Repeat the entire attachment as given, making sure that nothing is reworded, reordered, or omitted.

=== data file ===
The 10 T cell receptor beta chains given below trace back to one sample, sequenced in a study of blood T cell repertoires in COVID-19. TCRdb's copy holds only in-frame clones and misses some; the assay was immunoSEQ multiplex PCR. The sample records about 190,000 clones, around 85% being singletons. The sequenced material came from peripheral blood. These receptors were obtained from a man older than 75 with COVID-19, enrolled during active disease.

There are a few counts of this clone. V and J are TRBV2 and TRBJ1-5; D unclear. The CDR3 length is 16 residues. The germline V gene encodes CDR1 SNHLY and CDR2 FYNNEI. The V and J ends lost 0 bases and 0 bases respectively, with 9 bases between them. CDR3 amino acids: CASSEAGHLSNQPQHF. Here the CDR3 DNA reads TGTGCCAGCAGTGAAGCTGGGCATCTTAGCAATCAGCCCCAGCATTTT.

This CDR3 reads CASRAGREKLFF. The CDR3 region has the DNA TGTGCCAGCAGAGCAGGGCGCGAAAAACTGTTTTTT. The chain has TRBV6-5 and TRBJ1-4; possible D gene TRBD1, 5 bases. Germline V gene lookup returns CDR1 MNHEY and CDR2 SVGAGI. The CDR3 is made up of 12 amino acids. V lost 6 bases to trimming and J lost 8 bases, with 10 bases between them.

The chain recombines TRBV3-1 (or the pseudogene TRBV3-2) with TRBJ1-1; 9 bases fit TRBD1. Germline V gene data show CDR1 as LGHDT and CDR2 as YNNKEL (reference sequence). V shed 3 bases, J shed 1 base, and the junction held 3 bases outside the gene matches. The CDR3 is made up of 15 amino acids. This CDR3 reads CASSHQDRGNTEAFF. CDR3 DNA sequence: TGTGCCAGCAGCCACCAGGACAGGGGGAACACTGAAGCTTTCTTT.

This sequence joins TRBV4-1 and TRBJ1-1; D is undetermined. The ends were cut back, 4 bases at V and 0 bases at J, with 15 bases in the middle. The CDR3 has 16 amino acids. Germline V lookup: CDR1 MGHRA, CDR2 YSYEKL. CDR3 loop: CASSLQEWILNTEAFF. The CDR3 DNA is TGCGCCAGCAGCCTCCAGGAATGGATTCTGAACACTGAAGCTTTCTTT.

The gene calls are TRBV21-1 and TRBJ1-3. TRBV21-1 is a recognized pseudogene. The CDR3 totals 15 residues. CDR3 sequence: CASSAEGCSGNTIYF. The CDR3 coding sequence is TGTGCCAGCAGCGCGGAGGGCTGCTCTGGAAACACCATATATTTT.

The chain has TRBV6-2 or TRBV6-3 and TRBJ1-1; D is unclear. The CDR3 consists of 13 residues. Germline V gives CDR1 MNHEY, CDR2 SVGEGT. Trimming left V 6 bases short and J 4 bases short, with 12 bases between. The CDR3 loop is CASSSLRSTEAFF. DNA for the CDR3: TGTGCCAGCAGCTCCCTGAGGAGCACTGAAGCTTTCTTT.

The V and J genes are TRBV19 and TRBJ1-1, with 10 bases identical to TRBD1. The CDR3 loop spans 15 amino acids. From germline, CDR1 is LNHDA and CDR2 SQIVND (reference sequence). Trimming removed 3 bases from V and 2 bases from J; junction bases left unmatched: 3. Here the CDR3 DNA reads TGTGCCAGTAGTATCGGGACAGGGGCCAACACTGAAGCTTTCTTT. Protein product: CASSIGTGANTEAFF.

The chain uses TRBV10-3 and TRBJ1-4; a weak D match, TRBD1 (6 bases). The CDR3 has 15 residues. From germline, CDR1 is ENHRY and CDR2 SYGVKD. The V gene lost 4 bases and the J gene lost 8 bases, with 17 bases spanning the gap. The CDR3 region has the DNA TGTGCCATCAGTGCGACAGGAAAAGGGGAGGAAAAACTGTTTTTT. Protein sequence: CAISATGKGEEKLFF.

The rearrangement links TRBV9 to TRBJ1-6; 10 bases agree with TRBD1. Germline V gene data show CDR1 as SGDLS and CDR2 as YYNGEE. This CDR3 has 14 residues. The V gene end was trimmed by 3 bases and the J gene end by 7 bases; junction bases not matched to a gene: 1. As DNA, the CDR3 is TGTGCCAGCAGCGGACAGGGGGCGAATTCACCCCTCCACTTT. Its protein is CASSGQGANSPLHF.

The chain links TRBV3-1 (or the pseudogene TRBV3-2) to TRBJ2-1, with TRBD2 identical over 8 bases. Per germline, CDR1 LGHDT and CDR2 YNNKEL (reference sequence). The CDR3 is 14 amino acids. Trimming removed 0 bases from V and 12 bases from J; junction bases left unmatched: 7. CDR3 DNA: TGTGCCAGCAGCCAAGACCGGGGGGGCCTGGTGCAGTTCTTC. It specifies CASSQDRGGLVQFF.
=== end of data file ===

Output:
The 10 T cell receptor beta chains given below trace back to one sample, sequenced in a study of blood T cell repertoires in COVID-19. TCRdb's copy holds only in-frame clones and misses some; the assay was immunoSEQ multiplex PCR. The sample records about 190,000 clones, around 85% being singletons. The sequenced material came from peripheral blood. These receptors were obtained from a man older than 75 with COVID-19, enrolled during active disease.

There are a few counts of this clone. V and J are TRBV2 and TRBJ1-5; D unclear. The CDR3 length is 16 residues. The germline V gene encodes CDR1 SNHLY and CDR2 FYNNEI. The V and J ends lost 0 bases and 0 bases respectively, with 9 bases between them. CDR3 amino acids: CASSEAGHLSNQPQHF. Here the CDR3 DNA reads TGTGCCAGCAGTGAAGCTGGGCATCTTAGCAATCAGCCCCAGCATTTT.

This CDR3 reads CASRAGREKLFF. The CDR3 region has the DNA TGTGCCAGCAGAGCAGGGCGCGAAAAACTGTTTTTT. The chain has TRBV6-5 and TRBJ1-4; possible D gene TRBD1, 5 bases. Germline V gene lookup returns CDR1 MNHEY and CDR2 SVGAGI. The CDR3 is made up of 12 amino acids. V lost 6 bases to trimming and J lost 8 bases, with 10 bases between them.

The chain recombines TRBV3-1 (or the pseudogene TRBV3-2) with TRBJ1-1; 9 bases fit TRBD1. Germline V gene data show CDR1 as LGHDT and CDR2 as YNNKEL (reference sequence). V shed 3 bases, J shed 1 base, and the junction held 3 bases outside the gene matches. The CDR3 is made up of 15 amino acids. This CDR3 reads CASSHQDRGNTEAFF. CDR3 DNA sequence: TGTGCCAGCAGCCACCAGGACAGGGGGAACACTGAAGCTTTCTTT.

This sequence joins TRBV4-1 and TRBJ1-1; D is undetermined. The ends were cut back, 4 bases at V and 0 bases at J, with 15 bases in the middle. The CDR3 has 16 amino acids. Germline V lookup: CDR1 MGHRA, CDR2 YSYEKL. CDR3 loop: CASSLQEWILNTEAFF. The CDR3 DNA is TGCGCCAGCAGCCTCCAGGAATGGATTCTGAACACTGAAGCTTTCTTT.

The gene calls are TRBV21-1 and TRBJ1-3. TRBV21-1 is a recognized pseudogene. The CDR3 totals 15 residues. CDR3 sequence: CASSAEGCSGNTIYF. The CDR3 coding sequence is TGTGCCAGCAGCGCGGAGGGCTGCTCTGGAAACACCATATATTTT.

The chain has TRBV6-2 or TRBV6-3 and TRBJ1-1; D is unclear. The CDR3 consists of 13 residues. Germline V gives CDR1 MNHEY, CDR2 SVGEGT. Trimming left V 6 bases short and J 4 bases short, with 12 bases between. The CDR3 loop is CASSSLRSTEAFF. DNA for the CDR3: TGTGCCAGCAGCTCCCTGAGGAGCACTGAAGCTTTCTTT.

The V and J genes are TRBV19 and TRBJ1-1, with 10 bases identical to TRBD1. The CDR3 loop spans 15 amino acids. From germline, CDR1 is LNHDA and CDR2 SQIVND (reference sequence). Trimming removed 3 bases from V and 2 bases from J; junction bases left unmatched: 3. Here the CDR3 DNA reads TGTGCCAGTAGTATCGGGACAGGGGCCAACACTGAAGCTTTCTTT. Protein product: CASSIGTGANTEAFF.

The chain uses TRBV10-3 and TRBJ1-4; a weak D match, TRBD1 (6 bases). The CDR3 has 15 residues. From germline, CDR1 is ENHRY and CDR2 SYGVKD. The V gene lost 4 bases and the J gene lost 8 bases, with 17 bases spanning the gap. The CDR3 region has the DNA TGTGCCATCAGTGCGACAGGAAAAGGGGAGGAAAAACTGTTTTTT. Protein sequence: CAISATGKGEEKLFF.

The rearrangement links TRBV9 to TRBJ1-6; 10 bases agree with TRBD1. Germline V gene data show CDR1 as SGDLS and CDR2 as YYNGEE. This CDR3 has 14 residues. The V gene end was trimmed by 3 bases and the J gene end by 7 bases; junction bases not matched to a gene: 1. As DNA, the CDR3 is TGTGCCAGCAGCGGACAGGGGGCGAATTCACCCCTCCACTTT. Its protein is CASSGQGANSPLHF.

The chain links TRBV3-1 (or the pseudogene TRBV3-2) to TRBJ2-1, with TRBD2 identical over 8 bases. Per germline, CDR1 LGHDT and CDR2 YNNKEL (reference sequence). The CDR3 is 14 amino acids. Trimming removed 0 bases from V and 12 bases from J; junction bases left unmatched: 7. CDR3 DNA: TGTGCCAGCAGCCAAGACCGGGGGGGCCTGGTGCAGTTCTTC. It specifies CASSQDRGGLVQFF.